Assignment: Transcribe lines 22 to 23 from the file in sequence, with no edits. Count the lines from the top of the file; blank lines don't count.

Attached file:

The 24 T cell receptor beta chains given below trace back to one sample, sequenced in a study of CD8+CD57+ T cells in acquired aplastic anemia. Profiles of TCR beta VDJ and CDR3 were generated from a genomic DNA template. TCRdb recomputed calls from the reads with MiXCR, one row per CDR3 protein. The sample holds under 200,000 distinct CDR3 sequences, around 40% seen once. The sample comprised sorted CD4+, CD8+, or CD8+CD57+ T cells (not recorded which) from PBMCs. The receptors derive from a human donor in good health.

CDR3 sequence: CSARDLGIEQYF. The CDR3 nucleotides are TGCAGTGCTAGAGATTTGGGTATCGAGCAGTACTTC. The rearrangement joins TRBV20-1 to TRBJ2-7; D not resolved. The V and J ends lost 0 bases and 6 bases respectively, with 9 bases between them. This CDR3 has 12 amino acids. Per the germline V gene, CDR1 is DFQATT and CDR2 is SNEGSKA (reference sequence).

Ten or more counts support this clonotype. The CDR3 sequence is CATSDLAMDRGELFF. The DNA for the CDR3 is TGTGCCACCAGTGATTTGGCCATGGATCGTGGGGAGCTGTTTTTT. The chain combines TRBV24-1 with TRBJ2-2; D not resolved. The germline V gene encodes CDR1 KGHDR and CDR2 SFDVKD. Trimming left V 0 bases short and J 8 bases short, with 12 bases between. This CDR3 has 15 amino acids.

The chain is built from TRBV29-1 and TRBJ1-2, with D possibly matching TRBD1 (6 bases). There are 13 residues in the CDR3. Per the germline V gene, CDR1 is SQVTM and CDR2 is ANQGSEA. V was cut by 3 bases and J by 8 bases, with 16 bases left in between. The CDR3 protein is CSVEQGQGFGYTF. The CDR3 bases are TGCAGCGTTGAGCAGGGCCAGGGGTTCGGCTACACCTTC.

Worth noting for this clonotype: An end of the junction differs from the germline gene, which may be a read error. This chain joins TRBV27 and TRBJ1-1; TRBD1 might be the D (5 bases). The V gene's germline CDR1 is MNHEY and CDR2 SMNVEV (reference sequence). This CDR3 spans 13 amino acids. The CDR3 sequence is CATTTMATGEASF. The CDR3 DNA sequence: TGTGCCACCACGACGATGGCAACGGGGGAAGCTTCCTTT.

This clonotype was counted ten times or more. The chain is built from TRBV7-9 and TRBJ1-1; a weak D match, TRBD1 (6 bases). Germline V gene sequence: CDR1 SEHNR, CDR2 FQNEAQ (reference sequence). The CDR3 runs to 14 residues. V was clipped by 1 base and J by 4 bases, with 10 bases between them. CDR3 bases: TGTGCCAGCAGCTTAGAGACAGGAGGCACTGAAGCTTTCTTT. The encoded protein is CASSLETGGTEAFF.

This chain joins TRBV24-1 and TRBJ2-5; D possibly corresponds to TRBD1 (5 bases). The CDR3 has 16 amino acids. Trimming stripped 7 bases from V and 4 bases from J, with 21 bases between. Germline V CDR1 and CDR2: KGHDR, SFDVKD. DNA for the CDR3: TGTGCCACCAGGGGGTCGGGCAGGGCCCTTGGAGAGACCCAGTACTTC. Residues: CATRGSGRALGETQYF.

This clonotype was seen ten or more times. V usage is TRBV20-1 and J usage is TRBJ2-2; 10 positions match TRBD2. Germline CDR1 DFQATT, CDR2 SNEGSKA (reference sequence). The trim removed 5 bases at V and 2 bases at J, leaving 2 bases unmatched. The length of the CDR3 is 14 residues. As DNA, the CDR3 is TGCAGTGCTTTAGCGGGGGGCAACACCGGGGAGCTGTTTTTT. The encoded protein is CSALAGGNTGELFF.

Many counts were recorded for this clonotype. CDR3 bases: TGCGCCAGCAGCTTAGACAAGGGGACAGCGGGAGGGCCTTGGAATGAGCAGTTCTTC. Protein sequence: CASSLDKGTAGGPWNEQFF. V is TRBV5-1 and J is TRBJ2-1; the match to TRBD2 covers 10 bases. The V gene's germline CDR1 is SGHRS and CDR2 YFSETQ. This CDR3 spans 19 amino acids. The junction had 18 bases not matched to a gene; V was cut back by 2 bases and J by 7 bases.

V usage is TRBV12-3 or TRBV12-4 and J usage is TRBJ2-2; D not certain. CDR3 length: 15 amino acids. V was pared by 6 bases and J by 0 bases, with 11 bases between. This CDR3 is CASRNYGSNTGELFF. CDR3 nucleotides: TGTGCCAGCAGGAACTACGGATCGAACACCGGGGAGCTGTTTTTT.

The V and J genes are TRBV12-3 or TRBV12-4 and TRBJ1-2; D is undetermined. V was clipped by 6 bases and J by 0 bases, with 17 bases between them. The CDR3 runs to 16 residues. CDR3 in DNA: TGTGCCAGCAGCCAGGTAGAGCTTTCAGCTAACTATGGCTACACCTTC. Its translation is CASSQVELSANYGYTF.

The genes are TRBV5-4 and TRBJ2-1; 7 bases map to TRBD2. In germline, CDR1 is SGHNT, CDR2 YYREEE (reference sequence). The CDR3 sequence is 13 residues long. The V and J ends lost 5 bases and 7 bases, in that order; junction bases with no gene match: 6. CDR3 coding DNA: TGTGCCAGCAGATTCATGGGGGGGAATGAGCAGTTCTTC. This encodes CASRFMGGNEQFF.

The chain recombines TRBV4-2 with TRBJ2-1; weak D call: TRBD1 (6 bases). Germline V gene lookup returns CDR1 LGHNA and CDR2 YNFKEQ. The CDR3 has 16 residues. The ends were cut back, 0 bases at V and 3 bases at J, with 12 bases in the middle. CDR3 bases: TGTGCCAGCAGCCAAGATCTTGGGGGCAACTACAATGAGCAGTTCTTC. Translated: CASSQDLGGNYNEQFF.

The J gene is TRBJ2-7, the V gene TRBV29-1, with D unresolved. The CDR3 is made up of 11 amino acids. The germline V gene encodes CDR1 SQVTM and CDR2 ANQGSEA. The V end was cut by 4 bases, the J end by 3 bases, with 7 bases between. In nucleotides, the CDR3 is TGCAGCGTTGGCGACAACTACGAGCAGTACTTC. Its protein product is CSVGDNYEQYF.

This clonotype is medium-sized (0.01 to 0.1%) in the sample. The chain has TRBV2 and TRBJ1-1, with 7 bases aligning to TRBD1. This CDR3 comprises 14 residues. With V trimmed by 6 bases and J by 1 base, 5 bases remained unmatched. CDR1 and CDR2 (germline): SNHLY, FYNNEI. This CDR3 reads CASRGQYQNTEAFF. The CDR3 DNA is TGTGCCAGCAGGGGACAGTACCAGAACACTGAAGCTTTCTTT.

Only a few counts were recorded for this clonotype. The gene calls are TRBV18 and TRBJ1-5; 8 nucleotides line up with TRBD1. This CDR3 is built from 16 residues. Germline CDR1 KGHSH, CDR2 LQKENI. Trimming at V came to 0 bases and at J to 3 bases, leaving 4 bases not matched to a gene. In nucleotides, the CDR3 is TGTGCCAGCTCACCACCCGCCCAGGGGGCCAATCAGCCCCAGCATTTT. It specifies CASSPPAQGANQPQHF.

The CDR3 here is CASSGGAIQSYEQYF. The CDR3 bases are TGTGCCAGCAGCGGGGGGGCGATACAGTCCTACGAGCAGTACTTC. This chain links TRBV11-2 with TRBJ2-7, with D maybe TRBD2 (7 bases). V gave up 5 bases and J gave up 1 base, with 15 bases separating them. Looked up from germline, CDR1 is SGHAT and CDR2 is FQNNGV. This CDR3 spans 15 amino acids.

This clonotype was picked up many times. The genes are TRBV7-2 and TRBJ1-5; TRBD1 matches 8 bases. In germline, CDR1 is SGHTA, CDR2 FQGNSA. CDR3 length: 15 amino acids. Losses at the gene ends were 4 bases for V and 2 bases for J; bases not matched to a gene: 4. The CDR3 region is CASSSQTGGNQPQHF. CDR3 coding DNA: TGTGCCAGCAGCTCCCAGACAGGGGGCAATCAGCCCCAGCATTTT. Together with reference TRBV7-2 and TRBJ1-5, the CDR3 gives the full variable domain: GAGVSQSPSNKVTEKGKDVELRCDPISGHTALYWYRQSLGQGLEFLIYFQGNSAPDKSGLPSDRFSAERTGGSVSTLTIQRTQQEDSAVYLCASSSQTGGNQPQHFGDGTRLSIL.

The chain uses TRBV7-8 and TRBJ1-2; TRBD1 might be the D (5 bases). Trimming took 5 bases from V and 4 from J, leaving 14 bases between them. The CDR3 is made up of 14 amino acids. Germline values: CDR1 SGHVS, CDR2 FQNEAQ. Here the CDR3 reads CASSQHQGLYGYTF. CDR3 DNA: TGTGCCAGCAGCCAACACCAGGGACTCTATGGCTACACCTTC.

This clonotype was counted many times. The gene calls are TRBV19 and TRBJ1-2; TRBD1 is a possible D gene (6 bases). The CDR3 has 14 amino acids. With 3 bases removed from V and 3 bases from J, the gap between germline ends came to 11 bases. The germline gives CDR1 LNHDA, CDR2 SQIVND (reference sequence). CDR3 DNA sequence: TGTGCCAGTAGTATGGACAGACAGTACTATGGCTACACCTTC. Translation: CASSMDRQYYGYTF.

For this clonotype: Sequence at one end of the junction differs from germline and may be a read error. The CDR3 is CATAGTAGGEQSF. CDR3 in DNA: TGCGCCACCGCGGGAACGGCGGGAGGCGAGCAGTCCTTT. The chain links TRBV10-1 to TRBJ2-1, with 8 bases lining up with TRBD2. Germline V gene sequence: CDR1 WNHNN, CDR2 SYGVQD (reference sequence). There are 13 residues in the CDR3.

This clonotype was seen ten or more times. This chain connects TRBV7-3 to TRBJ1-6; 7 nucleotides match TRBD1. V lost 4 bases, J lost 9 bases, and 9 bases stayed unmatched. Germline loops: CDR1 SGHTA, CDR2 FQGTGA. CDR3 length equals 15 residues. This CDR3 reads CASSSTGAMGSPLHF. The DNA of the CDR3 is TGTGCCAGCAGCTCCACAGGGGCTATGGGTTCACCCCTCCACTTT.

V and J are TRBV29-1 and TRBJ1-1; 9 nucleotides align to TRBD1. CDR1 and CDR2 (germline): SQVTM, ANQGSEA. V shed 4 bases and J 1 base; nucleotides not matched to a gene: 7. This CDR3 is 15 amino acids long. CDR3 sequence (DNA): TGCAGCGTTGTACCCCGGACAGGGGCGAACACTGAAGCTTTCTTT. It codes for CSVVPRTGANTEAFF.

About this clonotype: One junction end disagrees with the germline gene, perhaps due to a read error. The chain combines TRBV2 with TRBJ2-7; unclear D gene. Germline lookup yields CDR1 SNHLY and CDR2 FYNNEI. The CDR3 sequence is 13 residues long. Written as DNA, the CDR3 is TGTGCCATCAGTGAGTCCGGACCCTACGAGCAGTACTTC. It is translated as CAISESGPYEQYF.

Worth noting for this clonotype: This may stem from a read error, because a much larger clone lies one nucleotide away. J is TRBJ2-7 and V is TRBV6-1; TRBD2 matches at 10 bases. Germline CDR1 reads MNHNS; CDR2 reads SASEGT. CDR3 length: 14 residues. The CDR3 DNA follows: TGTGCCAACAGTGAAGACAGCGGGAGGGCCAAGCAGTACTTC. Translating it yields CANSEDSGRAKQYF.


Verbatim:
This clonotype was seen ten or more times. This chain connects TRBV7-3 to TRBJ1-6; 7 nucleotides match TRBD1. V lost 4 bases, J lost 9 bases, and 9 bases stayed unmatched. Germline loops: CDR1 SGHTA, CDR2 FQGTGA. CDR3 length equals 15 residues. This CDR3 reads CASSSTGAMGSPLHF. The DNA of the CDR3 is TGTGCCAGCAGCTCCACAGGGGCTATGGGTTCACCCCTCCACTTT.

V and J are TRBV29-1 and TRBJ1-1; 9 nucleotides align to TRBD1. CDR1 and CDR2 (germline): SQVTM, ANQGSEA. V shed 4 bases and J 1 base; nucleotides not matched to a gene: 7. This CDR3 is 15 amino acids long. CDR3 sequence (DNA): TGCAGCGTTGTACCCCGGACAGGGGCGAACACTGAAGCTTTCTTT. It codes for CSVVPRTGANTEAFF.